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The bizarre lockout story of the week


The title of this item shouldn’t be interpreted as an indication that we’ll have a bizarre lockout story of the week for every week of the lockout. We just couldn’t think of a better way to describe what we’re about to summarize.

Ron Borges of the Boston Herald recently wrote an item arising from something he overheard at the league meetings in New Orleans . . . while using the bathroom.

Borges was sitting in a stall (it’s unknown how wide his stance was) when, per Borges, NFL outside labor counsel Bob Batterman and another league official entered the bathroom. The man whom Borges believed to be Batterman said, “Now we settle in for the long battle. I thought we had a chance to avoid it a couple of weeks ago, but it didn’t happen.”

Reached for comment by PFT, NFL spokesman Greg Aiello said via e-mail that the league had no response to the report.

The rest of the article contains Borges’ analysis of the situation, tinged with an anti-league perspective with potency similar to the anti-Belichick stance he has adopted over the past decade. We’ll specifically address only the last paragraph of the article, in which Borges suggests that the league has reneged on a vow never to argue that a decertification of the union was or is a sham. But it’s far more complicated than that.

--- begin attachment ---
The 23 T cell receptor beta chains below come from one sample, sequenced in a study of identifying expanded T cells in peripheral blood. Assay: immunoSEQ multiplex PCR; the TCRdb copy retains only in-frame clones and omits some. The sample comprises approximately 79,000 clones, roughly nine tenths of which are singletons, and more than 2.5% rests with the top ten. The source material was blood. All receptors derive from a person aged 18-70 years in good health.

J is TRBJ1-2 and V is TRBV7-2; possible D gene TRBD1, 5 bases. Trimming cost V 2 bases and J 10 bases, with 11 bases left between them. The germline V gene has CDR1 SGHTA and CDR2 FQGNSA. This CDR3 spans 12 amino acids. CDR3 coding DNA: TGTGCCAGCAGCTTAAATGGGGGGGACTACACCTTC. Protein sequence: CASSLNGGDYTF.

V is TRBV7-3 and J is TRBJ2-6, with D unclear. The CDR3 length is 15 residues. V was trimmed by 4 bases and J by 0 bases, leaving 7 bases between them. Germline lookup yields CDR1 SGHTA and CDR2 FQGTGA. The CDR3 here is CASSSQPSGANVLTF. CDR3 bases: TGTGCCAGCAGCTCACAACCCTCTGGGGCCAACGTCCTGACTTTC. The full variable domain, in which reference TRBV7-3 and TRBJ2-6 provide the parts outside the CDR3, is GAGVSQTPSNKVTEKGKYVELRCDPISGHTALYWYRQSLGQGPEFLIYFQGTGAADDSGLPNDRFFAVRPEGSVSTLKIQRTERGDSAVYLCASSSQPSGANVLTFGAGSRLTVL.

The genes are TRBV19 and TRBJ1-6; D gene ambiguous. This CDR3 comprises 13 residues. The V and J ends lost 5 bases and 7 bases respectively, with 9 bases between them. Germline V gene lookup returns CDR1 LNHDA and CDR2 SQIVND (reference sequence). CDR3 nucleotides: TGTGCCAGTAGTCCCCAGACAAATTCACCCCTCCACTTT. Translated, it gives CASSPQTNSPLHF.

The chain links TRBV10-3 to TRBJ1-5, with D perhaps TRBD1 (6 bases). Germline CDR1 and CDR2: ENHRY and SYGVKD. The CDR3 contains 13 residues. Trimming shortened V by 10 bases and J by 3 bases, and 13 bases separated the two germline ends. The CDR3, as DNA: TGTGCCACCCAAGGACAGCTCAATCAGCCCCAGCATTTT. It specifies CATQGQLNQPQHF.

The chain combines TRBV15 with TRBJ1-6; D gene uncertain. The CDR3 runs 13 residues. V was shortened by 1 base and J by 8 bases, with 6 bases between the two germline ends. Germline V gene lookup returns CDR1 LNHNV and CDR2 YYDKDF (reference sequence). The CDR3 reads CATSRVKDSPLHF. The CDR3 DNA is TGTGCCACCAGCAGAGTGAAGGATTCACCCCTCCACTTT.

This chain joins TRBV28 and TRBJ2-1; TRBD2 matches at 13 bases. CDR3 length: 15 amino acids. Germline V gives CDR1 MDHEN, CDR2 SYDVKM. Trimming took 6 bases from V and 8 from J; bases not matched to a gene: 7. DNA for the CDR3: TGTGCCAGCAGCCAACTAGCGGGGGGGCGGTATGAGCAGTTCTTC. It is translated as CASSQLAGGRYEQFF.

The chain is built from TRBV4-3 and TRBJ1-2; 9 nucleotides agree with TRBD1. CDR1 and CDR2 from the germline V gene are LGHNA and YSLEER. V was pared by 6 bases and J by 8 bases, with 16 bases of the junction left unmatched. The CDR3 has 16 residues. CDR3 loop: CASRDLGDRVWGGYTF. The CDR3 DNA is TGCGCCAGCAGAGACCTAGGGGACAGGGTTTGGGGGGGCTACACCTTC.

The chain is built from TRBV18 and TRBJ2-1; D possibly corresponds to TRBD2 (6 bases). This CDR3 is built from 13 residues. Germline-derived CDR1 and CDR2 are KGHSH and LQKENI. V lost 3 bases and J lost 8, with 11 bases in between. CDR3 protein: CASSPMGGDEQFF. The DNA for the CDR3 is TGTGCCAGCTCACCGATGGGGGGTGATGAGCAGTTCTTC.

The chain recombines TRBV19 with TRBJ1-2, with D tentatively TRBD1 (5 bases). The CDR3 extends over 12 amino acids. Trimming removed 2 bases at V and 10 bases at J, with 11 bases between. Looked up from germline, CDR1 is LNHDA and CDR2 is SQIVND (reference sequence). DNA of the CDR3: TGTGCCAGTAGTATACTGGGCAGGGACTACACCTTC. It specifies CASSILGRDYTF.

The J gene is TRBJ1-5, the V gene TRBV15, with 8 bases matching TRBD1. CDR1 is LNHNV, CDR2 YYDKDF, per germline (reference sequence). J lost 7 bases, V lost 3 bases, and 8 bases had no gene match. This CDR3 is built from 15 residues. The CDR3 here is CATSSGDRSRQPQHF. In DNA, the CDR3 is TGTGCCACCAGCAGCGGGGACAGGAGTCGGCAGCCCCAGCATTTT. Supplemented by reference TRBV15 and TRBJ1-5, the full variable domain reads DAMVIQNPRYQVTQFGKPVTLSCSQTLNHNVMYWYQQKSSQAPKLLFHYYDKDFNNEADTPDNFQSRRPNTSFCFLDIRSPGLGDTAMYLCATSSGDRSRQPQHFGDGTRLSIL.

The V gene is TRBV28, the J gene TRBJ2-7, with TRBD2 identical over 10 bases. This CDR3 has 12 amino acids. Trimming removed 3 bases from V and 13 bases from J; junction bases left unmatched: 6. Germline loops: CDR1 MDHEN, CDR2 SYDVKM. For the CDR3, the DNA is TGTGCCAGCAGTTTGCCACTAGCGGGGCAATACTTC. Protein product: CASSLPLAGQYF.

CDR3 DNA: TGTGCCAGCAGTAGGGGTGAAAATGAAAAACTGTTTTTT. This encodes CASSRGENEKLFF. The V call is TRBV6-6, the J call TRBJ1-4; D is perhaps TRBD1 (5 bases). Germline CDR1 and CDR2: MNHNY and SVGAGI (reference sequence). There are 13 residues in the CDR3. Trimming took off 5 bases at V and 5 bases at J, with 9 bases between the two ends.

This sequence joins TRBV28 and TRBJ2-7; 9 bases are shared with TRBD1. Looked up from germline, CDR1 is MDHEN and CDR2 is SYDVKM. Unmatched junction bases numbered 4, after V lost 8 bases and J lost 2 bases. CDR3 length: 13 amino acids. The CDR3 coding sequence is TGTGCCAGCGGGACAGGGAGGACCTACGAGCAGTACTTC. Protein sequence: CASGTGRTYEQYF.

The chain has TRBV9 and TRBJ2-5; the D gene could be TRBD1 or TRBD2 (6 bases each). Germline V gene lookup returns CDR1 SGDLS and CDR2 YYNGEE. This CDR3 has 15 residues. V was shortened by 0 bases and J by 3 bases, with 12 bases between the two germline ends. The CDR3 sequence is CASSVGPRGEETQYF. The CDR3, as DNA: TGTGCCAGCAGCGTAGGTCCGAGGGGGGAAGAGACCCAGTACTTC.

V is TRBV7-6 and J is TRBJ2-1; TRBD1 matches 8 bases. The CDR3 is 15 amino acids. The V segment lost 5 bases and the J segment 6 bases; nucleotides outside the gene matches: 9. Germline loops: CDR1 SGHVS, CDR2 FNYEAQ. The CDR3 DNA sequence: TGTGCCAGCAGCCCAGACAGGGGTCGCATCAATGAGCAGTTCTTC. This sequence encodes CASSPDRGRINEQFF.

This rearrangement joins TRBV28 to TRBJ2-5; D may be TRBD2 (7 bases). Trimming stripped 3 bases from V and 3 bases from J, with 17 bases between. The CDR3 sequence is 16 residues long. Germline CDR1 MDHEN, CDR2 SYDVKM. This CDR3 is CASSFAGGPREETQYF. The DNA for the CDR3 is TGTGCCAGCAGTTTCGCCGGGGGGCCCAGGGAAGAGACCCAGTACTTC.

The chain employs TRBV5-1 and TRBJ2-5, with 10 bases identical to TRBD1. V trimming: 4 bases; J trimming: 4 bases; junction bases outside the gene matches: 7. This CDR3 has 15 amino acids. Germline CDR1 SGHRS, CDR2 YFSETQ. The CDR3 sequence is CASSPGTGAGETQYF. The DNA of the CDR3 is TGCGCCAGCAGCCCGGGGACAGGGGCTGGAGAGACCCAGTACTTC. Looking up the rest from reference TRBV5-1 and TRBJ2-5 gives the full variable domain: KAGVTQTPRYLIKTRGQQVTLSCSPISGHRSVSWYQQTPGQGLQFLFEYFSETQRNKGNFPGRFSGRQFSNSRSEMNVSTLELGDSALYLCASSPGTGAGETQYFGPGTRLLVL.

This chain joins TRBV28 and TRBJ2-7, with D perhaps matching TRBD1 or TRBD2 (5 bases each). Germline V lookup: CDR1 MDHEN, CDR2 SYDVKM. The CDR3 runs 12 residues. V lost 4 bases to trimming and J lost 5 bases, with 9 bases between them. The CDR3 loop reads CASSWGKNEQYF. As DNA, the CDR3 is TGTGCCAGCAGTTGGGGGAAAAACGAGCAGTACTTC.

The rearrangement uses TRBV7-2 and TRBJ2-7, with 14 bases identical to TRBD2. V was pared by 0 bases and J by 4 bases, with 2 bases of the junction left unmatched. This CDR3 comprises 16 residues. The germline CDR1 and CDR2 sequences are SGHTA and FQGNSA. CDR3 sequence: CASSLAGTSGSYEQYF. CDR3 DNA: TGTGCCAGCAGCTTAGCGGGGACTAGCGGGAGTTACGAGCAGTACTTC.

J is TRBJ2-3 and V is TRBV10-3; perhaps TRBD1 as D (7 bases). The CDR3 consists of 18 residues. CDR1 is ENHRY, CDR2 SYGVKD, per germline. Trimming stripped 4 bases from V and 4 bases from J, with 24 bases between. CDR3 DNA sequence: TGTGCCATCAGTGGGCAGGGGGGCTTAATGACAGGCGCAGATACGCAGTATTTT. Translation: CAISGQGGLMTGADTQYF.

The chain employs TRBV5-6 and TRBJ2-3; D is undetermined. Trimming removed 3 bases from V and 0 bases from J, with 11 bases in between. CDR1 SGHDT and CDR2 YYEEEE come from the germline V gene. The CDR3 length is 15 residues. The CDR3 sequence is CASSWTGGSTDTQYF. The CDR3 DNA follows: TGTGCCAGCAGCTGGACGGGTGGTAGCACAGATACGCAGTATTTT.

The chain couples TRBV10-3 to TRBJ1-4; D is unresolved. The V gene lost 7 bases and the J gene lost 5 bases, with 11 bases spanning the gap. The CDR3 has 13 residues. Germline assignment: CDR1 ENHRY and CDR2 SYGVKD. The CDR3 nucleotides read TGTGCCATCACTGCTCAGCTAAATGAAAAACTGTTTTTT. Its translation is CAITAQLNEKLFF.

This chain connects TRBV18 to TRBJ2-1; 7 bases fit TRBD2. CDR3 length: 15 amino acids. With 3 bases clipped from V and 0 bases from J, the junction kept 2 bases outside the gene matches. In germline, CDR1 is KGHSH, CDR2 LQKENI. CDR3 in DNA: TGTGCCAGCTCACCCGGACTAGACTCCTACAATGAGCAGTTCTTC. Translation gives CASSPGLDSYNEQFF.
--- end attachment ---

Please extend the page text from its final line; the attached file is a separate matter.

Though the players claim that the league has waived the sham defense to dercertification, the league contends that the union opted to shut down too early, so that an antitrust lawsuit could be filed before the labor deal expired -- and thus before the termination of a six-month post-CBA waiting period to which the players had agreed.

We don’t know which side will prevail on that point. But each side has advanced potentially persuasive arguments. Borges’ presumption that the league has broken its promise reveals what his prior writings have subtly obvious.

He’s in the “tank” for the players.

And that’s fine. But he should admit it to his audience, so they’ll know where he stands when reading what he is writing -- especially when it’s based on something he claims to have overheard while contemplating an upper decker.